By all means, let’s consider doing something about television violence. But why don’t we start with the obvious?
Digital set-top boxes will allow parents to buy specialty tiers of programming as well as make use of more powerful parental control technologies. Trouble is, not enough families have them. The Federal Communications Commission emphasized this fact yesterday when it issued a report concerning television violence. The report noted that a significant problem with parental controls is “it does not appear that cable operator-provided advanced parental controls are available on a sufficient number of cable-connected television sets to be considered an effective solution at this time.”
There’s a shortage of parental controls mainly because consumer electronics manufacturers have been concentrating their efforts on high-end devices that incorporate high-definition and recording features, forsaking the low-cost, limited capability devices that generate less profit. Congress unintentionally created this market failure when it ordered the FCC to eliminate proprietary or “integrated” set-top boxes provided by the cable companies to their customers via Section 629 of the Telecommunications Act of 1996, enacted to give a boost to consumer electronics manufacturers who wanted to produce cable set-top boxes and market them directly to consumers.
Comcast, the nation’s largest cable operator, recently asked the Federal Communications Commission for a waiver of the ban so it can distribute low-cost, limited capability set-top boxes to subscribers who don’t want higher-end devices costing several hundred dollars (see this and this.
With digital set-top boxes, parents will be able to access family-friendly programming without being required to subsidize objectionable content. Comcast is developing a Family Tier that it expects will have an average of 35-40 channels, including PBS Kids Sprout, Disney Channel, Toon Disney, Nickelodeon, and Discovery Kids.
Digital set-top boxes will also provide an easy user interface for parents to limit the programming the family watches – they will be able to block programs by title, by TV or MPAA ratings, by channel, and (for many systems) by time of day.
Despite these pro-consumer and pro-family benefits, the FCC denied Comcast’s waiver request on technical grounds (but granted the company leave to file an amended request, which it has). Among the reasons: Consumer electronics manufacturers oppose a waiver. They would naturally prefer that consumers purchase their higher-end, higher-priced offerings. They do, however, hasten to predict that lower prices are around the corner if only regulators remain vigilant. Thus, a regulation intended to protect consumers instead mainly exists to protect competitors.
Now Congress and the FCC are contemplating interfering with free speech – such as limiting or “channeling” objectionable content to the hours between 10:00 p.m. and 6:00 a.m. or mandating “consumer choice” in cable television (e.g. family tiers or à la carte pricing) – although viewer-initiated blocking and program ratings are fully practicable and less restrictive. Thus, the seemingly mundane skirmish between the nation’s largest cable operator and certain manufacturers of cable navigation devices underscores how regulation tends to beget more regulation.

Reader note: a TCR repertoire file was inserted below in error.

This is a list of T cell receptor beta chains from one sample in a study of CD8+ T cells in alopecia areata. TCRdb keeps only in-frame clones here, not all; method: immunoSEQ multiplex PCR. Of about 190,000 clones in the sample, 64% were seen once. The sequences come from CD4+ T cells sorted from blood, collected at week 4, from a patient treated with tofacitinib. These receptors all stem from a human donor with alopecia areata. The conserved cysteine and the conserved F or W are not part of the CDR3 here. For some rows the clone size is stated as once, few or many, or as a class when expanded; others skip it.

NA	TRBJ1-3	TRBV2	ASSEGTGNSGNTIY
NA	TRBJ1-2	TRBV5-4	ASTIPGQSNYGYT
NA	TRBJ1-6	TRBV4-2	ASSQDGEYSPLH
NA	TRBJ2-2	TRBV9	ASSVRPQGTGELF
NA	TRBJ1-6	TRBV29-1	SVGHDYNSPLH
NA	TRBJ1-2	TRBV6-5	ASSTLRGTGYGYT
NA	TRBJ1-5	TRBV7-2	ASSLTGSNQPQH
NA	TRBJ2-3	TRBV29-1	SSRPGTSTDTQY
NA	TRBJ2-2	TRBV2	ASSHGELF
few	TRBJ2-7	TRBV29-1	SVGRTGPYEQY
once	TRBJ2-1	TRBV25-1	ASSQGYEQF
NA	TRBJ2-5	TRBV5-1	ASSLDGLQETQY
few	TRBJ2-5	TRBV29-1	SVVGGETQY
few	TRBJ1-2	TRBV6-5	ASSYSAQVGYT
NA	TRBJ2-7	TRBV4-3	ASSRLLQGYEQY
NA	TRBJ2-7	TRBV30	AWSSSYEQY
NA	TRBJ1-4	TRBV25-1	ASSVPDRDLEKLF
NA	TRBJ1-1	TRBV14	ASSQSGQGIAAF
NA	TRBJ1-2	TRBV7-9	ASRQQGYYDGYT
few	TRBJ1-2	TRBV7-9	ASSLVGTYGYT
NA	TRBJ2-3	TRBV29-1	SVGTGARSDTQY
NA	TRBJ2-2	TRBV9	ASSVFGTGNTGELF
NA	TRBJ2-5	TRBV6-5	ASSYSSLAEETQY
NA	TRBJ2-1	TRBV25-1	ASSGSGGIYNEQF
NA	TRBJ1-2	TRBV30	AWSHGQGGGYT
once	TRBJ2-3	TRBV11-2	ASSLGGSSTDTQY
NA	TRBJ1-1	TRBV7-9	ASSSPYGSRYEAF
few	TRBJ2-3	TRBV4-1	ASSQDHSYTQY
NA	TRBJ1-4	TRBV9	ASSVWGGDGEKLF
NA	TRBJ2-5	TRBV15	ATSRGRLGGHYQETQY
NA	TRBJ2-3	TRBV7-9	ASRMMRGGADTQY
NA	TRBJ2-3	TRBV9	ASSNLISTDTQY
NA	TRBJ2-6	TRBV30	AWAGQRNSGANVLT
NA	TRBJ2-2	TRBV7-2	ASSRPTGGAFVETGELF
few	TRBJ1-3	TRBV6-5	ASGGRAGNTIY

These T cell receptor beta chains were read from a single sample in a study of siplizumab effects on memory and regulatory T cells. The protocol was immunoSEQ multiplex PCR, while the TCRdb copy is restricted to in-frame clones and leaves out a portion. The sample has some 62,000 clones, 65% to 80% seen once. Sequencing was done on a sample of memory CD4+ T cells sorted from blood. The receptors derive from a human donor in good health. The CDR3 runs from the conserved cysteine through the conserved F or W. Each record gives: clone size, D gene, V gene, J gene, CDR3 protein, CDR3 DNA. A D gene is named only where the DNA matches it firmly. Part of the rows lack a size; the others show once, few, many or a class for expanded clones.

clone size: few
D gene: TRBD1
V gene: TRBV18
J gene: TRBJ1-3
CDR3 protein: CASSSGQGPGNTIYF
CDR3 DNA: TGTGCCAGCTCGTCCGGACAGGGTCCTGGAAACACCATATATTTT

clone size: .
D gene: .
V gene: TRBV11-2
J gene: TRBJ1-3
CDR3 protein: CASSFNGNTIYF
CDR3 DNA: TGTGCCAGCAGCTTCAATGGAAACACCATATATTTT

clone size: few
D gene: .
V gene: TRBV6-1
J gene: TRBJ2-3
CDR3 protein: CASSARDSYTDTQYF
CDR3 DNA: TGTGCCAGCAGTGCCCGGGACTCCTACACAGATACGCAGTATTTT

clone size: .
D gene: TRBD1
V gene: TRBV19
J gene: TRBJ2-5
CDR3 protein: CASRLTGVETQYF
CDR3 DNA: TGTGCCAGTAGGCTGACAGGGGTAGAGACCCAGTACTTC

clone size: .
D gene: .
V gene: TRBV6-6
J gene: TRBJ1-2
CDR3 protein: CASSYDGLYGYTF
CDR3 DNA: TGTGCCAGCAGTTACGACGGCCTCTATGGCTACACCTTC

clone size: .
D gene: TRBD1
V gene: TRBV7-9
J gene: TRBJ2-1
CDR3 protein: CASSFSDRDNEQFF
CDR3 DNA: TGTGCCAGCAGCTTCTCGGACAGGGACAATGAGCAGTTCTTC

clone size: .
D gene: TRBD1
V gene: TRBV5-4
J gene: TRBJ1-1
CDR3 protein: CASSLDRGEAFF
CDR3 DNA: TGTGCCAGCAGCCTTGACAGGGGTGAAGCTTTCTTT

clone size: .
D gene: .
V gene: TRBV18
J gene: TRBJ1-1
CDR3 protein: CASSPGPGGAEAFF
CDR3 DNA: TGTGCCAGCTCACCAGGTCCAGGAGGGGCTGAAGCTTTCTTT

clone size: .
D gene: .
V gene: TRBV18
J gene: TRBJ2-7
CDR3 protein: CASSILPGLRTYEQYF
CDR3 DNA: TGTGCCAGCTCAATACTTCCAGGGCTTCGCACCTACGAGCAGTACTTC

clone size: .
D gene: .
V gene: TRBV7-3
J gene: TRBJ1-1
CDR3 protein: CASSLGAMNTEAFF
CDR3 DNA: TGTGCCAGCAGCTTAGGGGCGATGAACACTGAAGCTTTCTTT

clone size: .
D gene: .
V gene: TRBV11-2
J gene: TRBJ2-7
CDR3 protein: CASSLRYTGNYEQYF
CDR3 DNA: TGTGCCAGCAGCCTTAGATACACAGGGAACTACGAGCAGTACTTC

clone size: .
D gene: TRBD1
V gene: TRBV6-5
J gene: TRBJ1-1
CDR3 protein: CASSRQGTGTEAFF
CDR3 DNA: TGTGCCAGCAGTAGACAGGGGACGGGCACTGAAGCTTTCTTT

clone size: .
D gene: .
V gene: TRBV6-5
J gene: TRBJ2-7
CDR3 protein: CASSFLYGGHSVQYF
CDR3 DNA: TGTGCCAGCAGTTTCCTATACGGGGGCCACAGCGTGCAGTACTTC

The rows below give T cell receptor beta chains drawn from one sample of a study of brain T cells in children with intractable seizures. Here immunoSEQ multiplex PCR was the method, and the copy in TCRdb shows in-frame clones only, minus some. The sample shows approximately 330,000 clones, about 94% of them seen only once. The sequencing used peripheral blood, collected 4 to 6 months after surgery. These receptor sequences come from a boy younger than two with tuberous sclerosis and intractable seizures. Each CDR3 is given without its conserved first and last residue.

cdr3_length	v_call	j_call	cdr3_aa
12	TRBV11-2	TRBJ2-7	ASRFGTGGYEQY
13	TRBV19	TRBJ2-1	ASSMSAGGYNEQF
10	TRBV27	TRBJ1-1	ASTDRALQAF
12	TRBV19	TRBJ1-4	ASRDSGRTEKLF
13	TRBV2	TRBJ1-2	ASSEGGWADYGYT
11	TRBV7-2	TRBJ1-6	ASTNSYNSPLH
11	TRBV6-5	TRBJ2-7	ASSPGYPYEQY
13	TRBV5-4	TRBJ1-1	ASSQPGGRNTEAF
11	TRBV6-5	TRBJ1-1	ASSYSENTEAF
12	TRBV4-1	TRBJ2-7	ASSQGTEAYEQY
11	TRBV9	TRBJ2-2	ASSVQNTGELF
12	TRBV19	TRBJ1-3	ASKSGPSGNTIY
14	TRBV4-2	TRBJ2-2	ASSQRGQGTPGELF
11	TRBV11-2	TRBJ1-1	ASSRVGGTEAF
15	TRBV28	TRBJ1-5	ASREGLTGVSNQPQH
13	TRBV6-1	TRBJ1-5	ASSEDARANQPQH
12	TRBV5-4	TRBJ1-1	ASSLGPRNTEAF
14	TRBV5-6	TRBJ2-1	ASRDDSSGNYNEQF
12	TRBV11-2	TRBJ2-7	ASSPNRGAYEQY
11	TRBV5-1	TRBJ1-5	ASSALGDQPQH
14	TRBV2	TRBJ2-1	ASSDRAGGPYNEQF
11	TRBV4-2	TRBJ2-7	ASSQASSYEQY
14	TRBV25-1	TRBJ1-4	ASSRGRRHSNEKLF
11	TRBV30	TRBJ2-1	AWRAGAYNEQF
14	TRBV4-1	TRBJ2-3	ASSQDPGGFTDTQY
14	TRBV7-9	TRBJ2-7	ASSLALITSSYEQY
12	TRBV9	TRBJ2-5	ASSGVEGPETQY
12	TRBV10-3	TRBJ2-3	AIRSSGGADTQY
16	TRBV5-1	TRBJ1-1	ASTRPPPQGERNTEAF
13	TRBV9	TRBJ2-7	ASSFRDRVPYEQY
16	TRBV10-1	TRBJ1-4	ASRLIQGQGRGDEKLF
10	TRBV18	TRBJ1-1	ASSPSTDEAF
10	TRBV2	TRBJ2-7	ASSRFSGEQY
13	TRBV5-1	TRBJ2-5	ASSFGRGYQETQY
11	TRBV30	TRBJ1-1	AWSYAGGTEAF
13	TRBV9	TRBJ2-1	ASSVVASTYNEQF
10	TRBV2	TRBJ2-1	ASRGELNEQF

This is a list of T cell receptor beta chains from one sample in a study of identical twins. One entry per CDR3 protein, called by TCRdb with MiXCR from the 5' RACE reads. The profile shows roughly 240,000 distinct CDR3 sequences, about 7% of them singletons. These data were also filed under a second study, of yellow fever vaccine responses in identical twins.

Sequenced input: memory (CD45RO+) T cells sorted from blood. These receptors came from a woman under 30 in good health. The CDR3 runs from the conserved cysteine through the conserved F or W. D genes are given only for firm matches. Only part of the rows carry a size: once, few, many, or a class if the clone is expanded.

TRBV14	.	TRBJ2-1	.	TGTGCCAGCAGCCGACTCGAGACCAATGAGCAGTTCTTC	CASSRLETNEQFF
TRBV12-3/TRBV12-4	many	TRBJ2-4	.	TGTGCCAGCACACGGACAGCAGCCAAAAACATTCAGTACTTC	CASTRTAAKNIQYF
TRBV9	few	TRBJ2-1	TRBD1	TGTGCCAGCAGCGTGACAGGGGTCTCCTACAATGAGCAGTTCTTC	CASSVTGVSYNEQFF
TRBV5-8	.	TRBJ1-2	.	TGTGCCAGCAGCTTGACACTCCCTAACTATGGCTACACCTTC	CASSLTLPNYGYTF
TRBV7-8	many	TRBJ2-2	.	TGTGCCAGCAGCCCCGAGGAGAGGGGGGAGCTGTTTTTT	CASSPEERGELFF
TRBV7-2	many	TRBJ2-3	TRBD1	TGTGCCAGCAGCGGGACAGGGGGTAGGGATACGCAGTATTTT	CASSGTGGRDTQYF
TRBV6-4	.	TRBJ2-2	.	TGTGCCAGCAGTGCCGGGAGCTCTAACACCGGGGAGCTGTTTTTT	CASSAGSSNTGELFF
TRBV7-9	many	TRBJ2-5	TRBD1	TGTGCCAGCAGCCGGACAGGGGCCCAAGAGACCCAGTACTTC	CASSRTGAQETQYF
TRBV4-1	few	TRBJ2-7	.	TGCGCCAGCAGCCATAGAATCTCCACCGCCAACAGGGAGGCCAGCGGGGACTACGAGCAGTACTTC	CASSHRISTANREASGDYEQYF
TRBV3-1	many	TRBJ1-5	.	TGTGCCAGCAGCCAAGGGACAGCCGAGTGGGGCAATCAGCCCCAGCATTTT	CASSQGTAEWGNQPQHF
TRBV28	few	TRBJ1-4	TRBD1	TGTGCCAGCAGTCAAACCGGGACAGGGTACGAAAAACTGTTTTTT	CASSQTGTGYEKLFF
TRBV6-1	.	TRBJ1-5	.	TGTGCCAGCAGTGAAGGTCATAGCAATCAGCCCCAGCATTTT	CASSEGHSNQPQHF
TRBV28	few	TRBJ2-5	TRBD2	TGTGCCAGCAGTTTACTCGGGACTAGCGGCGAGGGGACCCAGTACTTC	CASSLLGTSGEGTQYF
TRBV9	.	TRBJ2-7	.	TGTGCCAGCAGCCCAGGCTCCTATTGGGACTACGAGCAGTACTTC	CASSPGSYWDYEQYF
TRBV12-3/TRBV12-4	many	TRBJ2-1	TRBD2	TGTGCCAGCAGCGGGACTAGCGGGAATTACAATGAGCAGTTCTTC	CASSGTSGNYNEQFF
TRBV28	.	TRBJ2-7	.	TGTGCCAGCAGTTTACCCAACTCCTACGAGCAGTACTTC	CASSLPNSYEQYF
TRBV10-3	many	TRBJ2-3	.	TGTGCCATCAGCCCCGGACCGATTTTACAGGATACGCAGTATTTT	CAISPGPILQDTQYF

Competition, not regulation
Set-top box regulation is supposed to sunset as soon as the markets for the delivery of cable programming and for the manufacturing of navigation devices are “fully competitive,” and when elimination of the regulations would “promote competition” and the public interest.
That time is now.
Cable rate increases planned for 2007, according to the Wall Street Journal, “are going to be the most moderate in years,” thanks to competition from telephone companies. The same article cites an estimate from Kagan Research that there were 65.4 million cable subscribers at the end of 2006 compared with 29 million satellite subscribers.
There never was a market failure to justify regulating set-top boxes in the first place. The rationale was simply, “as we seek to break the bottleneck in the local loop, we must ensure that we do not create another bottleneck in the set-top box,” according to Rep. Ed Markey (D-MA). He added that set-top regulation “is very important in ensuring that all consumers have an on-ramp to the information superhighway.” But in the last several years it has become clear that the cable industry is anything but the fortress some members of Congress feared. Cable operators now face competition from satellite and telephone companies – not to mention iPods and iTVs – to an extent many never imagined.
Cable operators in most cases aren’t going to deny access to equipment their customers want given the dynamic market that exists today, where customers can take their business somewhere else. There is no possibility of a set-top “bottleneck” that worried Rep. Markey at one time, nor can the prospect that some consumers won’t have access to an information superhighway on-ramp be taken seriously.
So rather than flirt with new regulation — which will be complicated to draft, implement and defend in court, for reasons Adam highlights, and which could endanger liberty in the long run — the FCC should sunset set-top box regulation, or Congress ought to repeal it. In the meantime, there is no reason for the FCC to deny any request for a waiver of its ban on integrated set-top boxes.